Joseph Mallord William Turner

Mill near the Grand Chartreuse

c.1812–15

View this artwork by appointment, at Tate Britain's Prints and Drawings Rooms

Medium
Watercolour on paper
Dimensions
Support: 232 x 342 mm
Collection
Tate
Acquisition
Bequeathed by Henry Vaughan 1900
Reference
D08156
Turner Bequest CXVIII B

Catalogue entry

Provenance:
...
?Henry Dawe
...
Henry Vaughan by 1872
Engraved:
Etching (attributed) and mezzotint by Henry Dawe, ‘Mill, near the Grand Chartreuse; – Dauphiny.’, published Turner, 1 January 1816
There seems to be no direct precedent for Turner’s Liber Studiorum design surviving among the sketches made of the valley of the Grande Chartreuse, in the French Alps north of Grenoble, on his first visit to the mountains in 1802. Several tonal studies in the Grenoble ‘sketchbook’ show craggy, wooded scenes in the area, and the Liber composition may have developed from various elements recorded there (Tate D04520, D04523, D04524, D04526, D04529, D04531; Turner Bequest LXXIV 27, 30, 31, 33, 36, 38).
The English poet Thomas Gray had written vividly of his 1739 visit to the area, ‘one of the most romantic, and most astonishing scenes I ever beheld’, as had William Wordsworth in his 1793 Descriptive Sketches, with the ‘death-like peace’ of the woods ‘Broke only by th’unvaried torrent’s sound.’1 Andrew Wilton has noted the site’s ‘central place in the consciousness of early searchers for the sublime among the Alps’,2 prompting Adele Holcomb’s observations on Turner’s ‘equipoise of grandeur and intimacy ... in a design that balances openness and containment.’3 Ruskin admired the ‘confined and gloomy’ aspect of the composition as an example of Turner’s ‘magnificent power of elaborating close foliage’,4 and also praised the implicit sense of height and depth of the ‘sublime’ scene,5 which he saw as being (to its advantage) in the tradition of Titian rather than Claude.6 He placed the subject among those symptomatic of the Liber’s perceived focus on ‘decay and humiliation’ and ‘patient striving with hard conditions’:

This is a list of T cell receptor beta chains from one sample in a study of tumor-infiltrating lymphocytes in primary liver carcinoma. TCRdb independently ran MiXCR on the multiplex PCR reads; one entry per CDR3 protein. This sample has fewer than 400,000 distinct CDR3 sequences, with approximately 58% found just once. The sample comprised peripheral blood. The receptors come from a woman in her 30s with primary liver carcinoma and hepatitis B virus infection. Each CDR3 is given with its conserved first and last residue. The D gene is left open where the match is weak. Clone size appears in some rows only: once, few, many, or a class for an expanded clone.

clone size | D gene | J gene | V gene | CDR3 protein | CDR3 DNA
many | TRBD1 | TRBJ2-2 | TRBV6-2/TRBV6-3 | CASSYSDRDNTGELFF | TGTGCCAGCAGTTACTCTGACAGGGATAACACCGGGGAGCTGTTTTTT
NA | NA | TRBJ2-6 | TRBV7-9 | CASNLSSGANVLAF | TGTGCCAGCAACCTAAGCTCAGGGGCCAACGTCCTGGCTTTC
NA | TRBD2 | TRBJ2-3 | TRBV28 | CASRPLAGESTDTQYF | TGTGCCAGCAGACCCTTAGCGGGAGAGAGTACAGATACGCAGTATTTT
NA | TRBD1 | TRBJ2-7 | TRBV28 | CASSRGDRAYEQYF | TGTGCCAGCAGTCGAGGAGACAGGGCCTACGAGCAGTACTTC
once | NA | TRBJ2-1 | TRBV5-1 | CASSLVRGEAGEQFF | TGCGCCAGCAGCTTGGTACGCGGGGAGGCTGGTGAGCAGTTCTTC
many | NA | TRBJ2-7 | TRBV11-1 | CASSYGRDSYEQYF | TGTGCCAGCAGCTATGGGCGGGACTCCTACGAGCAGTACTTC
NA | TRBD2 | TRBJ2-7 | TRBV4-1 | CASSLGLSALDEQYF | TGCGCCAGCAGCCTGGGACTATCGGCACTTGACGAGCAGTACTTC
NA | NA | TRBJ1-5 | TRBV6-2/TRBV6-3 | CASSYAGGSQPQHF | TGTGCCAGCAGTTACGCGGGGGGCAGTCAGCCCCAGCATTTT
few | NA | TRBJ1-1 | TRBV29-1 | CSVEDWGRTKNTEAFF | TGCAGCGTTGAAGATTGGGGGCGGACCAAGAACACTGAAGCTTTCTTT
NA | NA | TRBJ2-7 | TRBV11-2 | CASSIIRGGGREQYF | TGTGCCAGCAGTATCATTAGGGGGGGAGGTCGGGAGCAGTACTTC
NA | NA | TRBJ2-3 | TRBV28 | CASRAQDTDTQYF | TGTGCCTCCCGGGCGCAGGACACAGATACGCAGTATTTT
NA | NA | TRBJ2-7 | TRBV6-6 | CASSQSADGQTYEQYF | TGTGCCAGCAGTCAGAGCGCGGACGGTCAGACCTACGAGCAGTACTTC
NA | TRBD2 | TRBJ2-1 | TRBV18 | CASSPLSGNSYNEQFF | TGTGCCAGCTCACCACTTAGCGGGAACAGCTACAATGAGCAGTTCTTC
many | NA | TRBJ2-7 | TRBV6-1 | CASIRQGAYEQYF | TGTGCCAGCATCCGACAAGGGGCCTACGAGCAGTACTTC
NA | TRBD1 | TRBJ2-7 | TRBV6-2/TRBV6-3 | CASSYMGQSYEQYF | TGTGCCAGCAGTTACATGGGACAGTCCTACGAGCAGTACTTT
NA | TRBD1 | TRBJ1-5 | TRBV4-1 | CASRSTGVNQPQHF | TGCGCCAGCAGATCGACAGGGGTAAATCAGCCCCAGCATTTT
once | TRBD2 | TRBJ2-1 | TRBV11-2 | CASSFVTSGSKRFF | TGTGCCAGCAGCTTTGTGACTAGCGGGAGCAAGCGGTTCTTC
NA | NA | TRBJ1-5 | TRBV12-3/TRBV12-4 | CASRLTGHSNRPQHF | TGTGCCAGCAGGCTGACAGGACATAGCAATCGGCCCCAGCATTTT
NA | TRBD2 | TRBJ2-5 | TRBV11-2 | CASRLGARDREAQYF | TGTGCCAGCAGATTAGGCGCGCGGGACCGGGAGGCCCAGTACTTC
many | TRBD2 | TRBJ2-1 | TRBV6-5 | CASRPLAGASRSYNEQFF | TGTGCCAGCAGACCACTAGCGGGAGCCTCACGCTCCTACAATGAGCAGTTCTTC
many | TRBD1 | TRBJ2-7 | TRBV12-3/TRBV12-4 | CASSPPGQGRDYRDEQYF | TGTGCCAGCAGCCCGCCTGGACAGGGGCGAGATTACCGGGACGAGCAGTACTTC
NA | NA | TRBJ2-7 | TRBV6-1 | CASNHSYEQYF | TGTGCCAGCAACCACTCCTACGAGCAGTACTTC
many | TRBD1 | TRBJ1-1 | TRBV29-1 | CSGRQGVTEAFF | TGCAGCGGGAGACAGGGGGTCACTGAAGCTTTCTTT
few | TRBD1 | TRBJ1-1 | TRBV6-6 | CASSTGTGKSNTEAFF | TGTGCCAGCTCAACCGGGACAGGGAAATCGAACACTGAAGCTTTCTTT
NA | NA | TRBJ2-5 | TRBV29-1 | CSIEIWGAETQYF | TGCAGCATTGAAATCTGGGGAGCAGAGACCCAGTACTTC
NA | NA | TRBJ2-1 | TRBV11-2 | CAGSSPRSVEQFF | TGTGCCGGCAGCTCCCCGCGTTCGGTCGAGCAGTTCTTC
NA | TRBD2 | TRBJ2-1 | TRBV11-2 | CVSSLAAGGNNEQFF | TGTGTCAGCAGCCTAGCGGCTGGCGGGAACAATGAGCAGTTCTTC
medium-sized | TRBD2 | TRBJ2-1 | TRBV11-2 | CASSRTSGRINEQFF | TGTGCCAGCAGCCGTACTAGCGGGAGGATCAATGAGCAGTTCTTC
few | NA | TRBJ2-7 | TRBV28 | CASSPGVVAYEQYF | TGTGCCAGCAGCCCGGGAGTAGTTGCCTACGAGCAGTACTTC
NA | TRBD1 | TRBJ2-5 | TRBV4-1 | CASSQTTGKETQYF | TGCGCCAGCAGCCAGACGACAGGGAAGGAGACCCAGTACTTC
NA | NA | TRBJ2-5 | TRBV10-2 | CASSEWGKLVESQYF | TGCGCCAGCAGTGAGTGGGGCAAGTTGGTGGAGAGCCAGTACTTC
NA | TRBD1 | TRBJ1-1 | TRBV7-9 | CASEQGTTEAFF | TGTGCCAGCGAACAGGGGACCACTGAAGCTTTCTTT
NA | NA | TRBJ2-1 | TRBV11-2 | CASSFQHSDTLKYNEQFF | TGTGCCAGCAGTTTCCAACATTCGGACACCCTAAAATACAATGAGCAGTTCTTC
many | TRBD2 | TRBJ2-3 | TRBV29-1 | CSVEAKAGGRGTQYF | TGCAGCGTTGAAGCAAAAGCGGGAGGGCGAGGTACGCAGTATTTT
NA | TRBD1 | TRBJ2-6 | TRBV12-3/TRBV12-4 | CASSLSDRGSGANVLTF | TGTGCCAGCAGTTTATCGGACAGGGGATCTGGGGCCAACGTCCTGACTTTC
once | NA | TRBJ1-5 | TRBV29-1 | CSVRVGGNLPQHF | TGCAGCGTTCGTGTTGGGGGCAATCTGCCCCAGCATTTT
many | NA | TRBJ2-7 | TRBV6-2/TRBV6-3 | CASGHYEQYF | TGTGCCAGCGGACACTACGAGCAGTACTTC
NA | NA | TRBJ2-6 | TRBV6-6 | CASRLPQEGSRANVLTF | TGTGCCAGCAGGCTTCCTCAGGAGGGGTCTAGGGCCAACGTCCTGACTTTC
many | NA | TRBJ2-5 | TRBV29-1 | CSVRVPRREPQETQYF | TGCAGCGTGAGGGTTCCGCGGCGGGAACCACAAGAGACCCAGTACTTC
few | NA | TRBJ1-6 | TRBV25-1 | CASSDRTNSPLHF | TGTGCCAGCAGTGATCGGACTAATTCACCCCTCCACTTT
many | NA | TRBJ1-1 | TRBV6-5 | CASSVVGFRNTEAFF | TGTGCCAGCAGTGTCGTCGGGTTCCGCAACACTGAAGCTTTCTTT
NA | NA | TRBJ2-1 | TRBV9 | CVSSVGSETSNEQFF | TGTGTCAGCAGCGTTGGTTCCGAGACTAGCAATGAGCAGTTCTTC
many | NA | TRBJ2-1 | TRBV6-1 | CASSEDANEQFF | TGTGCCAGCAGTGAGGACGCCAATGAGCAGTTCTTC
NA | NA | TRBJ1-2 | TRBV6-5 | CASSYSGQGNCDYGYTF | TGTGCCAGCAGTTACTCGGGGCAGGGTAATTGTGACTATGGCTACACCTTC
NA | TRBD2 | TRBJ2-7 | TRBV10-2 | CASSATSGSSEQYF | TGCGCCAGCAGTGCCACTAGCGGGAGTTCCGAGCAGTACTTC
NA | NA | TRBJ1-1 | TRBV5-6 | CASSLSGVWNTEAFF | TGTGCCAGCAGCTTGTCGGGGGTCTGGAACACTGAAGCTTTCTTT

And last and chief, the mill in the valley of the Chartreuse. Another than Turner would have painted the convent; but he had no sympathy with the hope, no mercy for the indolence of the monk. He painted the mill in the valley. Precipice overhanging it, and wildness of dark forest round; blind rage and strength of mountain torrent rolled beneath it, – calm sunset above, but fading from the glen, leaving it to its roar of passionate waters and sighing of pine-branches in the night.7
1
Quoted in David Hill, Turner in the Alps: The Journey through France & Switzerland in 1802, London 1992, pp.[33], 38 respectively.
2
Wilton 1980, p.31.
3
Holcomb 1983, p.52.
4
Cook and Wedderburn III 1903, pp.586, 595 note.
5
Ibid., VI 1904, p.316.
6
Ibid., V 1904, p.399
7
Ibid., VII 1903, pp.432, 433.
8
Brooke 1885, p.180.
9
Rawlinson 1878, pp.107–15; 1906, pp.125–36; Finberg 1924, pp.205–24.
10
Ibid.: 1878, p.197; 1906, p.232; 1924, p.216.
11
Hardie 1938, p.49 no.9.
12
Tate Gallery: Illustrated Catalogue of Acquisitions 1986 – 88, London 1996, p.71.
13
Forrester 1996, p.115.
14
[Taylor and Vaughan] 1872, p.38.
1
Ibid., pp.15, 24 note 82 (analysis by Peter Bower, acknowledged p.8); see also Bower, Tate Conservation files.
2
Ibid., p.115 (analysis by Bower, as noted above); Bower, Tate conservation files.
3
Joyce Townsend, circa 1995, Tate conservation files, with slides of details.
4
Forrester 1996, p.122.

Matthew Imms
August 2008

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